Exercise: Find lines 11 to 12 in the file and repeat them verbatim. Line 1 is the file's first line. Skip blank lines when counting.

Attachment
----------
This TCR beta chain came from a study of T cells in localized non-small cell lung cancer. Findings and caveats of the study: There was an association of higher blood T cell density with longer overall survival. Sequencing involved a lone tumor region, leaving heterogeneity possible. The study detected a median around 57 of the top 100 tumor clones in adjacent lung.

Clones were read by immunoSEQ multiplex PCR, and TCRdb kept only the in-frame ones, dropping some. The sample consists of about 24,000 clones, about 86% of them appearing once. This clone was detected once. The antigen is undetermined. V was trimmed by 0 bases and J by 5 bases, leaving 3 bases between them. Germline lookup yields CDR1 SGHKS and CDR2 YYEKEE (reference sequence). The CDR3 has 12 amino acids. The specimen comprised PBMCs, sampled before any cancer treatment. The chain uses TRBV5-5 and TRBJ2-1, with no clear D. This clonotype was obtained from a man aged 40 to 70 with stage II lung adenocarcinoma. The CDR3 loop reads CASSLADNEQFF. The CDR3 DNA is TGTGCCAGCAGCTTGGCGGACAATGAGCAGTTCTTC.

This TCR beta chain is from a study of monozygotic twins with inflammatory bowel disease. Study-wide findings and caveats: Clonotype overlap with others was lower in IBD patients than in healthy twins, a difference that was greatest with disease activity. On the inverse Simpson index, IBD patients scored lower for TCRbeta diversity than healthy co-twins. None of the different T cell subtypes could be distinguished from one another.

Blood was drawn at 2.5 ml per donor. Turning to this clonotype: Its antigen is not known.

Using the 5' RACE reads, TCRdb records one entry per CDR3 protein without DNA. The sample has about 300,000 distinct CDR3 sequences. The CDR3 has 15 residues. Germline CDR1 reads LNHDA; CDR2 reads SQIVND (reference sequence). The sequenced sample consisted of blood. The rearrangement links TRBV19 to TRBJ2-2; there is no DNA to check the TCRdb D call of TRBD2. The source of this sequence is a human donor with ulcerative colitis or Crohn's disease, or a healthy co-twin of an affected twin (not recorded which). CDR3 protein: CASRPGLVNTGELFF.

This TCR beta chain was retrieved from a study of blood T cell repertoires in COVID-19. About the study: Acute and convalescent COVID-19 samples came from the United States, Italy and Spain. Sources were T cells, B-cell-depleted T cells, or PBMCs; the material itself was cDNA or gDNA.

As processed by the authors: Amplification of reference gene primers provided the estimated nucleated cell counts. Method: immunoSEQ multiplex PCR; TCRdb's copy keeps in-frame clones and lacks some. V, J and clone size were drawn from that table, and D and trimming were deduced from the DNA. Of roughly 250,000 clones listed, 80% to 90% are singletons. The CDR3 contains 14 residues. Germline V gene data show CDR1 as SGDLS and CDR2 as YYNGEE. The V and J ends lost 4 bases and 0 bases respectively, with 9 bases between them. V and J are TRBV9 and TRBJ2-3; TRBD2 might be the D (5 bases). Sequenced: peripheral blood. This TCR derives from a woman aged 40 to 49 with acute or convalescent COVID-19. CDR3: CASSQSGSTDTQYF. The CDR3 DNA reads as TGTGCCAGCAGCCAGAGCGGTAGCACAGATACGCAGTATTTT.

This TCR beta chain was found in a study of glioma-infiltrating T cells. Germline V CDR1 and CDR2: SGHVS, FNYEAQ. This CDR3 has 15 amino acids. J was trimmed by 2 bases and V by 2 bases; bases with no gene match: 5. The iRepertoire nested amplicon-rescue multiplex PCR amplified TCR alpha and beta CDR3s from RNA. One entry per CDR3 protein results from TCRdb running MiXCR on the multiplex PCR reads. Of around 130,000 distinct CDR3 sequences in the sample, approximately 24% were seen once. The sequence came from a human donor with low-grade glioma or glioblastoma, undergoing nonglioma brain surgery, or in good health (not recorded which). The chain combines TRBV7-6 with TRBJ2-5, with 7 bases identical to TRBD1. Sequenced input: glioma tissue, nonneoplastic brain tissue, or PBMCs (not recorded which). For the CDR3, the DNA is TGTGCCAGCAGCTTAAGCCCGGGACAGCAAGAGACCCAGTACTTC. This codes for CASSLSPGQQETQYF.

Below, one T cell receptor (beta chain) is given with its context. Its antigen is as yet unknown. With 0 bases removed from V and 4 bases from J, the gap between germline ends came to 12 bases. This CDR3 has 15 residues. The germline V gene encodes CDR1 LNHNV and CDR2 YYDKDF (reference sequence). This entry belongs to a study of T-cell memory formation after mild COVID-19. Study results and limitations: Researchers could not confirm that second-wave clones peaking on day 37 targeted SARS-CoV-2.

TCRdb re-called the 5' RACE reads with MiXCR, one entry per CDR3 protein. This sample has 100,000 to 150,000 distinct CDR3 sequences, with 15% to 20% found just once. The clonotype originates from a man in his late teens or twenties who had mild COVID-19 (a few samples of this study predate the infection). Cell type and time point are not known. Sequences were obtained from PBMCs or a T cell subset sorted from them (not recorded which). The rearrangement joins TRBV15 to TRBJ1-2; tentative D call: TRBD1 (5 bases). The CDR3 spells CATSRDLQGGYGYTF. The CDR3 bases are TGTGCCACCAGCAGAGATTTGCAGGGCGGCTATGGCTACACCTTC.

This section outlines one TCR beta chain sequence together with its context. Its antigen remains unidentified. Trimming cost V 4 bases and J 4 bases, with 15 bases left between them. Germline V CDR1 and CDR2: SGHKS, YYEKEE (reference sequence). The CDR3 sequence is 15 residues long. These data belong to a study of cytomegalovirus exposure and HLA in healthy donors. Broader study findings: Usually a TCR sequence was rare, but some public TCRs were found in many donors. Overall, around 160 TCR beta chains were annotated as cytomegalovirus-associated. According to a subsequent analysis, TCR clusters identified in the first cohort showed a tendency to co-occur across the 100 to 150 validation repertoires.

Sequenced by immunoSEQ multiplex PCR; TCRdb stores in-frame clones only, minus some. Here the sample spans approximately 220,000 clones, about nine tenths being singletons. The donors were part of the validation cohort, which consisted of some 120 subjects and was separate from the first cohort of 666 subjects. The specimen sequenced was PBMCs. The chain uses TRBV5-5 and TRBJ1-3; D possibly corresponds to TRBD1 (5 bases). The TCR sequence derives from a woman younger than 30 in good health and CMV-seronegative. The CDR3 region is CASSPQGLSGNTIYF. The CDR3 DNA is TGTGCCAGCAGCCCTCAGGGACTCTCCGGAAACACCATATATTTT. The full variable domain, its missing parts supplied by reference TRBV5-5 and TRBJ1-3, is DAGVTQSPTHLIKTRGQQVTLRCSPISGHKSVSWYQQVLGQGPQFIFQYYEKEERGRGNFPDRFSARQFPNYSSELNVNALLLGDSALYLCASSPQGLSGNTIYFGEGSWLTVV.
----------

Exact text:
This section outlines one TCR beta chain sequence together with its context. Its antigen remains unidentified. Trimming cost V 4 bases and J 4 bases, with 15 bases left between them. Germline V CDR1 and CDR2: SGHKS, YYEKEE (reference sequence). The CDR3 sequence is 15 residues long. These data belong to a study of cytomegalovirus exposure and HLA in healthy donors. Broader study findings: Usually a TCR sequence was rare, but some public TCRs were found in many donors. Overall, around 160 TCR beta chains were annotated as cytomegalovirus-associated. According to a subsequent analysis, TCR clusters identified in the first cohort showed a tendency to co-occur across the 100 to 150 validation repertoires.

Sequenced by immunoSEQ multiplex PCR; TCRdb stores in-frame clones only, minus some. Here the sample spans approximately 220,000 clones, about nine tenths being singletons. The donors were part of the validation cohort, which consisted of some 120 subjects and was separate from the first cohort of 666 subjects. The specimen sequenced was PBMCs. The chain uses TRBV5-5 and TRBJ1-3; D possibly corresponds to TRBD1 (5 bases). The TCR sequence derives from a woman younger than 30 in good health and CMV-seronegative. The CDR3 region is CASSPQGLSGNTIYF. The CDR3 DNA is TGTGCCAGCAGCCCTCAGGGACTCTCCGGAAACACCATATATTTT. The full variable domain, its missing parts supplied by reference TRBV5-5 and TRBJ1-3, is DAGVTQSPTHLIKTRGQQVTLRCSPISGHKSVSWYQQVLGQGPQFIFQYYEKEERGRGNFPDRFSARQFPNYSSELNVNALLLGDSALYLCASSPQGLSGNTIYFGEGSWLTVV.